Story of Prominent Private School, Sidwell
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For more than a century, Sidwell Friends School has nurtured the offspring of Washington politicians, philanthropists, ambassadors, and prominent journalists. As to why the Quaker institution has had such a strong pull for the local power crowd, those who know it best—alums, parents, educators—usually cite the school's high academic standards and the diversity of the student body. But also, perhaps most intriguingly, they talk about the power of silence.
As in, no "O" word.
No one within the Sidwell community talks about President Obama's daughters being students at the school (much less about his coaching Sasha's basketball team). Such pedestrian gossip would, as several people put it, "be un-Quakerly."
In 2008, when the White House announced that Malia and Sasha would be enrolling at Sidwell (joining three of Vice President Biden's grandchildren), The New York Times called it the Harvard of Washington's private schools. Forbes referred to Sidwell as "the latest distinguished darling for political parents."
But long before the Obama girls, or even Chelsea Clinton and Albert Gore III, Sidwell boasted first-family headliners such as Julie and Tricia Nixon; Archie Roosevelt, son of Teddy Roosevelt; William Henry Harrison, descendant of two presidents; and Herbert Hoover's son Allan. (Even Nancy Reagan attended lower school there.)
And while JFK's children were schooled at the White House, their older cousins attended the school. Catherine O'Neill Grace, a Sidwell student at the time, recalls how on the day of Kennedy's assassination, Ethel Kennedy came to get her sons Robert Jr. and Joe out of assembly, and how the middle school principal asked parents in the carpool pickup line to turn off their radios until the Kennedy boys could hear the news from a family member.
Name-dropping is hard to avoid at this school, since so many parents are A-listers; in short, everybody is somebody at Sidwell. But regardless of prominence, globe-hopping schedules, or security details, all Sidwell parents are expected to take an active role in their children's school experience. The Obamas may be the most recognizable faces in the bleachers, but they are just part of Washington's most plugged-in PTA.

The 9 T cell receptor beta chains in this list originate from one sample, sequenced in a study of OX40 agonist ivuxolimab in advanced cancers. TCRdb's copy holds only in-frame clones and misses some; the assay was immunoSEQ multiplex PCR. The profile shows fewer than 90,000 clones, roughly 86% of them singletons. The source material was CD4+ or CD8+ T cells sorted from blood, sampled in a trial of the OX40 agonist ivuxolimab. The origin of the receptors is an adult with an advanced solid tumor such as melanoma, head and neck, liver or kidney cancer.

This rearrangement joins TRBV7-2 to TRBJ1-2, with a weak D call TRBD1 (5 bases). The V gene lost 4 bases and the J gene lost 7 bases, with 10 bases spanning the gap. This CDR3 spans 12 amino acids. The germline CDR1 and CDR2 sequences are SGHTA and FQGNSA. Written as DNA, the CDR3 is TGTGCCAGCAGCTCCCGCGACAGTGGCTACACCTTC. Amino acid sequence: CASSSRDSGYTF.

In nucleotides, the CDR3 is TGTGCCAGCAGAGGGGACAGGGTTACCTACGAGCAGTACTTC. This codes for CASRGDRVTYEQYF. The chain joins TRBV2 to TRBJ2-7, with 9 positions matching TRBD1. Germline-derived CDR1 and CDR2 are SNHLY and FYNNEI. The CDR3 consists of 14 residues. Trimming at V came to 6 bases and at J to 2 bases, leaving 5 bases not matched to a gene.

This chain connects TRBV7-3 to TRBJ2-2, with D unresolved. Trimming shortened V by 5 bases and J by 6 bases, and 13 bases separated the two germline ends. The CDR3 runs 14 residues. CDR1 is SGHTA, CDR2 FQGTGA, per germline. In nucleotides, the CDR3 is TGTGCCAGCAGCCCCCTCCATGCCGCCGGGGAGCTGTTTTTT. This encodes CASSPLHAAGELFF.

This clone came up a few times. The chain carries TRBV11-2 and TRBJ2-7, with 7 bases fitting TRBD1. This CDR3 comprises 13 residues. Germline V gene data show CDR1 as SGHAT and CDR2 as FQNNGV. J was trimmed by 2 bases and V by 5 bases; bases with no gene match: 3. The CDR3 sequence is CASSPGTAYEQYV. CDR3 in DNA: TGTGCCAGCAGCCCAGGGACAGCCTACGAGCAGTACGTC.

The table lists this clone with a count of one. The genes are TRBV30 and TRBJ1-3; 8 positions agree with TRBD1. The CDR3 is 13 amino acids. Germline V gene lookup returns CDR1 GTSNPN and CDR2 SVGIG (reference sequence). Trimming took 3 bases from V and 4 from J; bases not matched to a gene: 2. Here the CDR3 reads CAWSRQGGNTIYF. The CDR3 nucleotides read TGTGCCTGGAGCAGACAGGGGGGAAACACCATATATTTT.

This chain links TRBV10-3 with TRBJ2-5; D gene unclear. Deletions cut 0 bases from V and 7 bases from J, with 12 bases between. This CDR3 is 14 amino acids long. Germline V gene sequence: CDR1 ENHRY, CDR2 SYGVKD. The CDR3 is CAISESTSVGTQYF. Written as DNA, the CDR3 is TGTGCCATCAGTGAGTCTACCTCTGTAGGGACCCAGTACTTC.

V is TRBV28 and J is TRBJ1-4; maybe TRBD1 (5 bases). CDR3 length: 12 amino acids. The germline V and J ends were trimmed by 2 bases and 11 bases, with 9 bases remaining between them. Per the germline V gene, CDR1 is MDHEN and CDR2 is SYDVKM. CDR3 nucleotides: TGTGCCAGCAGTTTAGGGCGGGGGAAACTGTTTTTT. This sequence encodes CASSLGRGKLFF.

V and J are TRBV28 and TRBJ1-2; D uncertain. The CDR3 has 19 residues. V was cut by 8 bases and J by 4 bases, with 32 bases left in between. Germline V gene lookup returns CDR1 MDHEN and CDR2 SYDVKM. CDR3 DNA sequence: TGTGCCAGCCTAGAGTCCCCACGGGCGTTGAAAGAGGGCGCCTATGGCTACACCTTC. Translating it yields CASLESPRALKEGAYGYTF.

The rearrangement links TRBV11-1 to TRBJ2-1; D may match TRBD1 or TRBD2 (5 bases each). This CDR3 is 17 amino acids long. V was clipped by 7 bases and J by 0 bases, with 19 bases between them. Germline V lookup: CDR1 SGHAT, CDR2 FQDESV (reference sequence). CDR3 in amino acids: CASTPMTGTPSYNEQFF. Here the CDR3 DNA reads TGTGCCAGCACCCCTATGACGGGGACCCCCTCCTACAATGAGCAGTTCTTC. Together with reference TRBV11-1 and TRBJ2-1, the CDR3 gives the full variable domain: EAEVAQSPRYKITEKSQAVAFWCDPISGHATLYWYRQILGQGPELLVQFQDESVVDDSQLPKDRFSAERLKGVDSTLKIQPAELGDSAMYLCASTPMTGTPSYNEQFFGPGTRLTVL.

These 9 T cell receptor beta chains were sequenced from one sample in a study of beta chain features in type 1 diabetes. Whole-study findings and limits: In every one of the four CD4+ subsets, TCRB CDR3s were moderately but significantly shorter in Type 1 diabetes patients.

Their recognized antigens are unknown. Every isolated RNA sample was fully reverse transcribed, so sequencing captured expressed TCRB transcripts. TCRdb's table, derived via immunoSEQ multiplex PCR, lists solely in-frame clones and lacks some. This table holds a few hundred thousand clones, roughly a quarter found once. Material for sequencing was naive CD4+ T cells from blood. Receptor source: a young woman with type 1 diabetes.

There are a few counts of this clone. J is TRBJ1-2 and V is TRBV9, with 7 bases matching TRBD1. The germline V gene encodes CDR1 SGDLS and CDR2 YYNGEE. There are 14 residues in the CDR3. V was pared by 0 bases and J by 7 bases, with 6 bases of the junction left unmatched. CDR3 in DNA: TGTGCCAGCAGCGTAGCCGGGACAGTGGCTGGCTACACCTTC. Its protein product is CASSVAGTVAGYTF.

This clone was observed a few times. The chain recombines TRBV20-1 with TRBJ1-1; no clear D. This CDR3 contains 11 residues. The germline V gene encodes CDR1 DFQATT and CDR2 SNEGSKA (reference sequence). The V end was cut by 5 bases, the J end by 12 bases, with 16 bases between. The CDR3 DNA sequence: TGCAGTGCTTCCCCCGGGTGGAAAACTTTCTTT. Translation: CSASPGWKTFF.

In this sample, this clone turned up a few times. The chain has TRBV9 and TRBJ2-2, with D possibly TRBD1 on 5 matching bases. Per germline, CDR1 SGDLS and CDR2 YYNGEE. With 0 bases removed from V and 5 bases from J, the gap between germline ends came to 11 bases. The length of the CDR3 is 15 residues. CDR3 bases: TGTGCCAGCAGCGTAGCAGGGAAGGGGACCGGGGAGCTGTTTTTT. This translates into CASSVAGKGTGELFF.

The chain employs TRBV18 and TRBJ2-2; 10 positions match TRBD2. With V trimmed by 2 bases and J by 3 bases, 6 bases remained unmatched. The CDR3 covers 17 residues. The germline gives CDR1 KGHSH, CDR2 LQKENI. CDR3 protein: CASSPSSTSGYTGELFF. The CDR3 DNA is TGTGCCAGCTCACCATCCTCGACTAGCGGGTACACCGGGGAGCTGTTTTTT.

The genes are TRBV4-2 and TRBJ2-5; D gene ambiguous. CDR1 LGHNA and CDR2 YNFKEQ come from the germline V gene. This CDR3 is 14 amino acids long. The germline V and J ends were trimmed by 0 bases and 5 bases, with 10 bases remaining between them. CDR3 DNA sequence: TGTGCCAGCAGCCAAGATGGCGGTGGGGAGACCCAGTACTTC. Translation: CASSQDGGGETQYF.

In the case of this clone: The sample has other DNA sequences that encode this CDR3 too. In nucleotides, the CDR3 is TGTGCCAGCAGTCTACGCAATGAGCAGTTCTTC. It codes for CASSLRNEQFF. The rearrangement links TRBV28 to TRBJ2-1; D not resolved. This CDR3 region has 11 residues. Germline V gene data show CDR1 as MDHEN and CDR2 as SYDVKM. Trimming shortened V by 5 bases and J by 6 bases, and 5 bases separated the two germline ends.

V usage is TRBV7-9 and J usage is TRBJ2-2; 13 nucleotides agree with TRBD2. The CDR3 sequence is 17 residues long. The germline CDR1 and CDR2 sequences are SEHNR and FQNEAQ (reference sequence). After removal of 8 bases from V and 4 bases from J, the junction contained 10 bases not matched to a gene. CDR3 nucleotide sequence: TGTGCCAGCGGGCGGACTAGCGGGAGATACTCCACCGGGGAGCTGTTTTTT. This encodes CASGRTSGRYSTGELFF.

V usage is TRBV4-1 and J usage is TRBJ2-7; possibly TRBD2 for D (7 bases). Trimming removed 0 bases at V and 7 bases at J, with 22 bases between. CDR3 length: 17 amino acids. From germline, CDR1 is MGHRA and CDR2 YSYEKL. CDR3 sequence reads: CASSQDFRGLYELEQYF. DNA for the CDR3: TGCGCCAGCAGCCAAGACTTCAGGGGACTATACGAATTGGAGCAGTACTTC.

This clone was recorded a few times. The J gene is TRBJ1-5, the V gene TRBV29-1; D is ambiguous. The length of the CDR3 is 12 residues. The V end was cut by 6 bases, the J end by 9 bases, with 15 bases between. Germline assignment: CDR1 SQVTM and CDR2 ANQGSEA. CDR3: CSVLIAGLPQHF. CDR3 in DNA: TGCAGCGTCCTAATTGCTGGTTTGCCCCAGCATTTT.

Natalie Wexler, an author whose daughter graduated from Sidwell in 2009, wrote a novel called The Mother Daughter Show, published last year, that skewered some of the parental clique-chic jostling. The book revolves around a long-time Sidwell tradition, now ended, in which all the mothers of senior girls wrote and performed a musical show about their daughters' experiences. Like one of her characters, Wexler was first tasked with writing the show; although most her script survived, many of her songs were cut (she "recycled" a few of them for the book). In Wexler's novel, there is a presidential daughter named Marina Miyama. Her father is the first Asian-American president, liberal and glamorous. When one mother writes a song about Miyama to the tune of "Maria" from West Side Story, she is slammed by more PC parents. "While some mothers had good experiences working on the show, I know that over the years there have been many who did not," says Wexler (who also says she was assured by the school that it had decided to jettison the show before the book came out). "One woman told me she would routinely come home in tears after the planning meetings, and others who were involved in the show decades ago still find their memories of it painful."
PHOTOGRAPHY BY GETTY IMAGES (nixons; clintons)
Celebrating the White House Correspondents’ Association’s annual dinner at Carnegie Library.